Richards, 42, is a part-time tutor at the Byam Shaw School of Art, London, and has his own studio in Bow.
He says: "International and national opens are the only available showcases for artists who are not represented by galleries. But reluctance by gallery owners and curators to recognise their importance perpetuates the incestuous dominance of commercial over cultural values. This is short-termism - as history will prove".
The paradox of references triggered by his Full Circle, with strips of beech wood upholstered on top with black studded vinyl, not unlike a giant computer mouse, gave one of the five Osaka judges a sleepless night. Yaguchi Kunio, chief curator of the Museum of Contemporary Art, Tokyo, admitted to Richards: "At first, I thought it was a piece of Swedish furniture and rejected it. But that night I could not get it out of my mind and could not sleep. I looked at it again and had to accept it."
Richards says: "I enjoy perversity and humour. That is the point of access to my sculptures. They all have the feeling that they could be furniture, that they could exist in a domestic setting - and they all have to do with the way we want to possess things. I come from a poor background; we did not have a computer, but we did have furniture."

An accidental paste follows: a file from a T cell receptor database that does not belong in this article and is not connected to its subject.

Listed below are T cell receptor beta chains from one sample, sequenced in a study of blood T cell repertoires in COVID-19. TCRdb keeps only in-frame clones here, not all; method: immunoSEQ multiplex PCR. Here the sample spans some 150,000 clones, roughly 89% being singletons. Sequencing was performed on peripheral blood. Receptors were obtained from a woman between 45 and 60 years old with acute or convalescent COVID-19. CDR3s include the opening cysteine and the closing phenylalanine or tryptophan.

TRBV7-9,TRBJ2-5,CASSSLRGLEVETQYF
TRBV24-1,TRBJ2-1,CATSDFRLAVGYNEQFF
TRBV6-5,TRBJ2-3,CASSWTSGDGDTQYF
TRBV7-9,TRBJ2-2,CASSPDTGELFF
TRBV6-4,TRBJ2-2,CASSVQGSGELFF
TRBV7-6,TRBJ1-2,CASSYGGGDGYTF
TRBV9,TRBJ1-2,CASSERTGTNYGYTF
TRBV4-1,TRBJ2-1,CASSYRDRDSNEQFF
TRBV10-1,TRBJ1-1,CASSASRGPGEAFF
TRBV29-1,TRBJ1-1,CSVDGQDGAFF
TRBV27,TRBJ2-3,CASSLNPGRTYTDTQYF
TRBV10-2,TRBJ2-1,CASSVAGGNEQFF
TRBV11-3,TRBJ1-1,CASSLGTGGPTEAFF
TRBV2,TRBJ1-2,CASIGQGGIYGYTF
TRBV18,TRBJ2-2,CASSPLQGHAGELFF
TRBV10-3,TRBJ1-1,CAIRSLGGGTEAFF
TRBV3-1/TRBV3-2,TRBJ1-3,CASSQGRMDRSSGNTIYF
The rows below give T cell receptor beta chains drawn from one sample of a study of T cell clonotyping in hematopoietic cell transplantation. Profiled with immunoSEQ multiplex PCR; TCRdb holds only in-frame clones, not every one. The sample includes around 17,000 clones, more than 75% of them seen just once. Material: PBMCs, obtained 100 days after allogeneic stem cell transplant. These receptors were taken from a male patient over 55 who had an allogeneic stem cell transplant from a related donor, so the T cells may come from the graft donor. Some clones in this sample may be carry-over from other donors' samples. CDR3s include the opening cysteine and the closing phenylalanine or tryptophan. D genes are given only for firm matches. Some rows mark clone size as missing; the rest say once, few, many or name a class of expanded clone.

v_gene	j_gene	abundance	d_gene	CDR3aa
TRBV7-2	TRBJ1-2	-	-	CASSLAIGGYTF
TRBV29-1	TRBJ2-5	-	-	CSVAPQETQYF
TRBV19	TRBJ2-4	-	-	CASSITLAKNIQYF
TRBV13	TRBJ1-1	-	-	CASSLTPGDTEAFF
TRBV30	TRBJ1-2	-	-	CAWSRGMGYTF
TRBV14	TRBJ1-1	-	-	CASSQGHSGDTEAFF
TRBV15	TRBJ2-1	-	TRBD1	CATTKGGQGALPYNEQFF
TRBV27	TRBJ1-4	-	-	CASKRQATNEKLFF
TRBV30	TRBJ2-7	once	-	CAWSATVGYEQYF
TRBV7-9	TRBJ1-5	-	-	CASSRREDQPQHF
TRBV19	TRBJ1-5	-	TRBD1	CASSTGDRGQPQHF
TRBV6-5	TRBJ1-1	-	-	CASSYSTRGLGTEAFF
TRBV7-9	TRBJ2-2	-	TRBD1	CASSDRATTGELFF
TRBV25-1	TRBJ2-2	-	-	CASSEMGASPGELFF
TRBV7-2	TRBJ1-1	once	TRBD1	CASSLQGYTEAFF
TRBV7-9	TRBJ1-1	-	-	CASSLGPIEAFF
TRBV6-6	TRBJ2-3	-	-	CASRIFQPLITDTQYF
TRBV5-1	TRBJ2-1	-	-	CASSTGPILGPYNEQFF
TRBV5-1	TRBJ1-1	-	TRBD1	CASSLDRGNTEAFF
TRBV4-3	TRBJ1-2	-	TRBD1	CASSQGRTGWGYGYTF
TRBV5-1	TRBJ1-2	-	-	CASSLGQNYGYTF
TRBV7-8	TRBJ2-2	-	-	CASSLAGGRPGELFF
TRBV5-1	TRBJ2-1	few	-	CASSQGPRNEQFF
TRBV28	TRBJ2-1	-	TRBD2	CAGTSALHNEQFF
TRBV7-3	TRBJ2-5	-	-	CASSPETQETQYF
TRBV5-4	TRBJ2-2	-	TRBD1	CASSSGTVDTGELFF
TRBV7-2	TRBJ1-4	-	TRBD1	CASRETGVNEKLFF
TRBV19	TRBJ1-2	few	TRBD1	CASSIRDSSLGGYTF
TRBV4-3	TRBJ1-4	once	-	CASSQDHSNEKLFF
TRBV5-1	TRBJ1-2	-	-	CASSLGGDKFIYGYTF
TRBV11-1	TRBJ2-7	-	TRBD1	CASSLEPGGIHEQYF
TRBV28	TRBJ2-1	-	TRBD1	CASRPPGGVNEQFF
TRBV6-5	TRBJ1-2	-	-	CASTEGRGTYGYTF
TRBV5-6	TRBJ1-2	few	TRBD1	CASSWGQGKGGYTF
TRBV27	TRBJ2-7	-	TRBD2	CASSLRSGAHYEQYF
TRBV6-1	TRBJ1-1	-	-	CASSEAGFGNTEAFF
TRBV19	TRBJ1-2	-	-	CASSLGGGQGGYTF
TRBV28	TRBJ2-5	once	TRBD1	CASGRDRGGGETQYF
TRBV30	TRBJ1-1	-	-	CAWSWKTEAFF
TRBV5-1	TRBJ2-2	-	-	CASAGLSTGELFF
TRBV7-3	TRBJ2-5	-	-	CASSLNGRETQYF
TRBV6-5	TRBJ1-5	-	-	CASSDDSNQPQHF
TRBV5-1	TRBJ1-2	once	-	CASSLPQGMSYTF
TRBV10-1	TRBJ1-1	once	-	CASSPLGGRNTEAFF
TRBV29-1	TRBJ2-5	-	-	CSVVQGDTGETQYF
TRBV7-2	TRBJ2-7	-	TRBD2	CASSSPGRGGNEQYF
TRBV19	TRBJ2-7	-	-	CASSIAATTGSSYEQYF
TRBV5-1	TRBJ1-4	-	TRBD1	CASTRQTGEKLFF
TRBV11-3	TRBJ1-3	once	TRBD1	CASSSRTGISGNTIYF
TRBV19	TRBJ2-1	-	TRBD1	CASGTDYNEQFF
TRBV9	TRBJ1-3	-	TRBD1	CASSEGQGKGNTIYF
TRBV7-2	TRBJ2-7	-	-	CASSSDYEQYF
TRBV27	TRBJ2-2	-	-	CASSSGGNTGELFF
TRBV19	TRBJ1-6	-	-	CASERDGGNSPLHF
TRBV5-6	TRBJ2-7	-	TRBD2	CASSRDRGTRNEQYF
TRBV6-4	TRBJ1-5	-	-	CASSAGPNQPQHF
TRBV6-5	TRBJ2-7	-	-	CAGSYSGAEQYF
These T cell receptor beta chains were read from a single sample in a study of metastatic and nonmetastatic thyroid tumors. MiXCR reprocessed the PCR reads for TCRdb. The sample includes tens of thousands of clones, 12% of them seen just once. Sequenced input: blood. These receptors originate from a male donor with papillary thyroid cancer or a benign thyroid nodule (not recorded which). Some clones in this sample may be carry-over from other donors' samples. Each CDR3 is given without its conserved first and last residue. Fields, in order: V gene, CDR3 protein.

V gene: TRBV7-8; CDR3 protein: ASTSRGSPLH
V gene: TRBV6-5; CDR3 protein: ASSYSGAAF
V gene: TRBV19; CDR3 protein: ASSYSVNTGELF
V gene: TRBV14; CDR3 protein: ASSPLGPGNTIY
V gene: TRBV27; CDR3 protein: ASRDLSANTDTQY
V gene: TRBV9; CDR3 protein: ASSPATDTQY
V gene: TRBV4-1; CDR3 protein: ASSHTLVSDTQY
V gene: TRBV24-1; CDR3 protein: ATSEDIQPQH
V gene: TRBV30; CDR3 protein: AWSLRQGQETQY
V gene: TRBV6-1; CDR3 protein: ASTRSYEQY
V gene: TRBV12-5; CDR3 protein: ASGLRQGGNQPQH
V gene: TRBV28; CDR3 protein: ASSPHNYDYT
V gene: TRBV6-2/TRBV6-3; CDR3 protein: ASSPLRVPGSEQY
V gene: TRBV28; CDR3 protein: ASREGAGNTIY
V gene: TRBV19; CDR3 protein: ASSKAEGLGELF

His prize money of pounds 22,000 has been used, in accordance with the tradition in Osaka, to purchase his sculpture, which is now in the permanent collection of Osaka's Contemporary Art and Culture Centre.
Richards' other sculptures include the 7ft-long Rocker, in wood and ceramic tiles, resembling an outsize electrical switch, and the 8ft-long Prototype 02, in wood and fibreglass, which could be mistaken for a not very handy TV remote. Prices from pounds 2,000.
Marcus Richards, 0171-336 0593; Osaka Triennale Bureau, 0081-6-447-7954